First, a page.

Rediscover Centennial Olympic Park: A guided tour of Quilt Plazas and Water Gardens

Jun. 28, 2019

Let’s take a walk. We are going to explore an area of Centennial Olympic Park’s most distinctive features, the Quilt Plazas and Water Gardens. Located along the east border of the Park, the five 60-feet-by-60-feet plazas tell the impressive story of Atlanta’s Centennial Olympic Games. A cascading series of beautifully landscaped water features weave together the quilts. Boulders and rocks from area riverbeds and a meandering walkway accent this oasis.

Fun fact: approximately 131,000 gallons of water circulates within the formal and informal pools that combine to create the flowing gardens. Listening to the sounds of the water, we will wander through the Quilt Plazas.

First, let’s begin our walk with a bit of background information.

The “Look of the Games” is a design undertaken by every Olympic host city’s organizing committee to create a visual identity for the Olympic Games. The “Look” appears on all banners, decorations and signage used during the 17-day international gathering. The “Look” chosen for the 1996 Olympic Games is a system of graphics symbolizing Atlanta’s character and natural beauty, the ancient traditions of the Olympic Games and the cultural heritage of the American South. Called “A Quilt of Leaves,” the design is symbolic of:

The Quilt Pattern

  • Formed by Olympic teams as they gathered on the field of the Olympic Stadium during the Opening Ceremony.
  • Created from the Southern tradition of quilt making. An American art form that has its origins in many different parts of the world, quilts also express unity and diversity. They are rich with memories, carrying history of what was into present day.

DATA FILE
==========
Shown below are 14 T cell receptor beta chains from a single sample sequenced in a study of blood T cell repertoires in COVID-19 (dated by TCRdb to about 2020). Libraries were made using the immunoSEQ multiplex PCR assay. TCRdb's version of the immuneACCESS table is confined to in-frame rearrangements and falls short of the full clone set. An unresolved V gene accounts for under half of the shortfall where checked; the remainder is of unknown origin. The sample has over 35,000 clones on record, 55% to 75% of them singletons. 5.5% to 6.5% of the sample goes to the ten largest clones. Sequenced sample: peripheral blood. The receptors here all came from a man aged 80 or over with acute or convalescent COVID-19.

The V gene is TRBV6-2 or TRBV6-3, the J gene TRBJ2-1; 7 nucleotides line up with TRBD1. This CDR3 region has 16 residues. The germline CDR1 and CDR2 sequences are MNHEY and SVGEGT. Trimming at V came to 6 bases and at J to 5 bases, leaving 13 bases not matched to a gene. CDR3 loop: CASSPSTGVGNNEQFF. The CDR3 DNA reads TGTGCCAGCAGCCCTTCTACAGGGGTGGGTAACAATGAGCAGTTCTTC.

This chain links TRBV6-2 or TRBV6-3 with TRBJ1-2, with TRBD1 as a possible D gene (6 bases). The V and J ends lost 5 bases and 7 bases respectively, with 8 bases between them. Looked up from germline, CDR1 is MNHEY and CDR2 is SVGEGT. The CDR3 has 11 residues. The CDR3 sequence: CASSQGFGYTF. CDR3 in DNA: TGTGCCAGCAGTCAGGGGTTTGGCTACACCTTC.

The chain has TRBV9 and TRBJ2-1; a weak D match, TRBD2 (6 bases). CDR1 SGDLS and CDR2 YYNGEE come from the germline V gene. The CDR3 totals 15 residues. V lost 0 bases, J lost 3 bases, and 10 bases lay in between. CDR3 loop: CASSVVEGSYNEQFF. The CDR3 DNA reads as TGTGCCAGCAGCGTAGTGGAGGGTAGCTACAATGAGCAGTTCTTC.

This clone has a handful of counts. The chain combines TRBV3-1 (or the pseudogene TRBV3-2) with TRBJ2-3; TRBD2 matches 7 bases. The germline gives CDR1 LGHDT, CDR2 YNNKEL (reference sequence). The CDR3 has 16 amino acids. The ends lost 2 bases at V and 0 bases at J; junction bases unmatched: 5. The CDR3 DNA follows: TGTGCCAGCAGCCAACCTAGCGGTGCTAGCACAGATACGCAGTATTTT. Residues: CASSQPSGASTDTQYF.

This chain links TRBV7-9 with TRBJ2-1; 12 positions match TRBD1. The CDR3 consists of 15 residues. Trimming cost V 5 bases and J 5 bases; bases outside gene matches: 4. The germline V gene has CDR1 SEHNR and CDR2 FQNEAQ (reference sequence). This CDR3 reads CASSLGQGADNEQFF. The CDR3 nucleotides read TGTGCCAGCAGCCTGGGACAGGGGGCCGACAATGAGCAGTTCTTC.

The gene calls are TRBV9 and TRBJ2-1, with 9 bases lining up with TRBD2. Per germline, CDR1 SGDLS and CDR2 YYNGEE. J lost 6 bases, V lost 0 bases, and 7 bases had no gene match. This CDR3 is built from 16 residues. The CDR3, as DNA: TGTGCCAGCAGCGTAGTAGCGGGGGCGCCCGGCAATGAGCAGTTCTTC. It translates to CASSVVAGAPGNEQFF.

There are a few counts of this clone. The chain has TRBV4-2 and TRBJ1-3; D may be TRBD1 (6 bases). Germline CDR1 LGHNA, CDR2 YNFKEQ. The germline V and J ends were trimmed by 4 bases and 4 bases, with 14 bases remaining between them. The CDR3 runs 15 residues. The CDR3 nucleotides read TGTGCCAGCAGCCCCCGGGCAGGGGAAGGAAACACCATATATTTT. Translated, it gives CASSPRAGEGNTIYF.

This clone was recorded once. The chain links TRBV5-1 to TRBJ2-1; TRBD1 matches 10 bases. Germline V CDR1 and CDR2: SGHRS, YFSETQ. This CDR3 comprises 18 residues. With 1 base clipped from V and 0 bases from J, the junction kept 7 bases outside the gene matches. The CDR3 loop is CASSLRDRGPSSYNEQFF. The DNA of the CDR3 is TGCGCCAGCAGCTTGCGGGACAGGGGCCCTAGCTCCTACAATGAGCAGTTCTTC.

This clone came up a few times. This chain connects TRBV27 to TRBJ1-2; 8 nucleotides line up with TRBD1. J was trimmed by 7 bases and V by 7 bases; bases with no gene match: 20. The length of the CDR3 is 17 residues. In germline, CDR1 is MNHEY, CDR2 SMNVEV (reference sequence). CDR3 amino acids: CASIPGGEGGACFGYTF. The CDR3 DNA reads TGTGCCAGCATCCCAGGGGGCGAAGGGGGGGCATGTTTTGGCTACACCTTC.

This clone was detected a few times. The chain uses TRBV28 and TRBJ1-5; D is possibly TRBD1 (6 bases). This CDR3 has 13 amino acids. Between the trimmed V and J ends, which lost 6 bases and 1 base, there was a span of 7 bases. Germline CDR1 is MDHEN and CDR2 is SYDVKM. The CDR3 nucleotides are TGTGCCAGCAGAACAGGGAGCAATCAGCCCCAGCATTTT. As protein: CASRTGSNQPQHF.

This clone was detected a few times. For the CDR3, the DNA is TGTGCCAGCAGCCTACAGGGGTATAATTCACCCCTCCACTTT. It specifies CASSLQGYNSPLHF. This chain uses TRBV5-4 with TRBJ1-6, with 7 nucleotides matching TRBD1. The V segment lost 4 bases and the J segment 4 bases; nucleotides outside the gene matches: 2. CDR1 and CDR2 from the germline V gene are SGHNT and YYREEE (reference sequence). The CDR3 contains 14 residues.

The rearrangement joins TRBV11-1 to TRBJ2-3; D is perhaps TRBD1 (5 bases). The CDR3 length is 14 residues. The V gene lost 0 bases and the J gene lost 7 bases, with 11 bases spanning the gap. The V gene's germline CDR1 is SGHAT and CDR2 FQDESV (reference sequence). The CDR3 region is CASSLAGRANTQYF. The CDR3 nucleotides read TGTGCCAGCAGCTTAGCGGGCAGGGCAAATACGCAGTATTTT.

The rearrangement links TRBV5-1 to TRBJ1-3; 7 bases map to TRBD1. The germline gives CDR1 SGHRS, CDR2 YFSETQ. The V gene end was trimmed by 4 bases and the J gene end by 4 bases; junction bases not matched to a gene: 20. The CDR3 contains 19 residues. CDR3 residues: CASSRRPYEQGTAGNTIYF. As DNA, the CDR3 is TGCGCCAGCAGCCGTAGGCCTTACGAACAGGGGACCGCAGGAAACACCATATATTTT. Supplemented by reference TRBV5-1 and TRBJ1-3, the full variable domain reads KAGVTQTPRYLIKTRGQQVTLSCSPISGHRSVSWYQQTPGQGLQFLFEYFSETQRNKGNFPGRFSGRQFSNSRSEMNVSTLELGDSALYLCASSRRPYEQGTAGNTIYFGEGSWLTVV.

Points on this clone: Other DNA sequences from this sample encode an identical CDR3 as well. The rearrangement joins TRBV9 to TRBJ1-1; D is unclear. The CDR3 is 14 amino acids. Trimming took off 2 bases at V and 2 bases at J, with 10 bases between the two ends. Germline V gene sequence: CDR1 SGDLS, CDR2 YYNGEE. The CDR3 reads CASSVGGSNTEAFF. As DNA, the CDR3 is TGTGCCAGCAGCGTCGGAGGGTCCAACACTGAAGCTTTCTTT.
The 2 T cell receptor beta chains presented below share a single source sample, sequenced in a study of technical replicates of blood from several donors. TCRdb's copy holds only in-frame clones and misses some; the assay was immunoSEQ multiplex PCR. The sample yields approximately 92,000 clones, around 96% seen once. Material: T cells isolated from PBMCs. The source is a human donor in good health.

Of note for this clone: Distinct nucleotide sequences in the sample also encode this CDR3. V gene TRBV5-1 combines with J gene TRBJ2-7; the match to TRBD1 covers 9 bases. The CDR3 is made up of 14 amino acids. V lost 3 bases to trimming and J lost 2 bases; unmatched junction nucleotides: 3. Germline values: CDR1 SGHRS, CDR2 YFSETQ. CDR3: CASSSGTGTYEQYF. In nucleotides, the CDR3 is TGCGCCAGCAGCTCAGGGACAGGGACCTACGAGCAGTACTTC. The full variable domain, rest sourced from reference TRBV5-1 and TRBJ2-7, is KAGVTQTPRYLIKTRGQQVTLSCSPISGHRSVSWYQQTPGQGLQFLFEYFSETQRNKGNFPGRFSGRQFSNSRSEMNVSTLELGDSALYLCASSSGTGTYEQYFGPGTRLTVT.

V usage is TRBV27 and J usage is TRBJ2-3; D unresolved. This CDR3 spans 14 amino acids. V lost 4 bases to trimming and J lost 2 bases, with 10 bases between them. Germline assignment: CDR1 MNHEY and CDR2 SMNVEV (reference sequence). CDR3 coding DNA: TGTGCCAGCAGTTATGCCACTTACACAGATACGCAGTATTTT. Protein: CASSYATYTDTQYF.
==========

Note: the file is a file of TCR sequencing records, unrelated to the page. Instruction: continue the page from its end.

Centennial Olympic Park’s leaf motif.
  • Expressed by Atlanta’s many trees – metropolitan Atlanta was the most heavily-forested urban area in the country at the time of the Olympic Games, according to the U.S. Forest Service.
  • Reflecting the ancient tradition of a laurel wreath for a victorious athlete and an olive branch symbolizing peace.

The first quilt in the gardens we’ll discover is the Quilt of Dreams.

The Quilt of Dreams plaza at Centennial Olympic Park.

The Quilt of Dreams celebrates Atlanta Committee for the Olympic Games (ACOG) CEO Billy Payne’s original dream and 10-year quest to bring the Centennial Olympic Games to Atlanta.

The second quilt we’ll investigate is the Quilt of Remembrance.

Quilt of Remembrance plaza at Centennial Olympic Park.

The Quilt of Remembrance features a mosaic of stones from around the world to honor the 111 people injured by the 1996 Olympic Park bombing. An eternal light shines in this plaza in memory of Alice Hawthorne, who perished.  

The third quilt we’ll study is the Quilt of Origins.

The Quilt of Origins at Centennial Olympic Park.

The Quilt of Origins captures the enduring essence of the Olympic Games with a sculpture that symbolically honors the progression of athletes from the original Greek Olympians to modern-day competitors.

The fourth quilt we’ll survey is the Quilt of Olympic Spirit.

The Quilt of Olympic Spirit salutes the 10,000 athletes that participated in the 1996 Centennial Olympic Games.

The fifth quilt we’ll view is the Quilt of Nations.

The Quilt of Nations pergola at Centennial Olympic Park.

The Quilt of Nations honors the 197 nations that participated in the 1996 Centennial Olympic Games. This is the largest number of countries ever represented in the history of the Olympic Games.

With recent renovations complete, we invite you to rediscover Centennial Olympic Park (and tag your social media posts with #RediscoverCOP) this summer. You will be stitching together memories that weave the story of your own legacy.

Posted by
Jennifer Tinker   Corporate Social Responsibility Coordinator
on Jun. 28, 2019
An Authority veteran since 2002, Jennifer has been leading volunteers at Centennial Olympic Park and, more recently, the Georgia World Congress Center. Her favorite customer service mantra is: "I've learned that people will forget what you said, people will forget what you did, but people will never forget how you made them feel." - Maya Angelou

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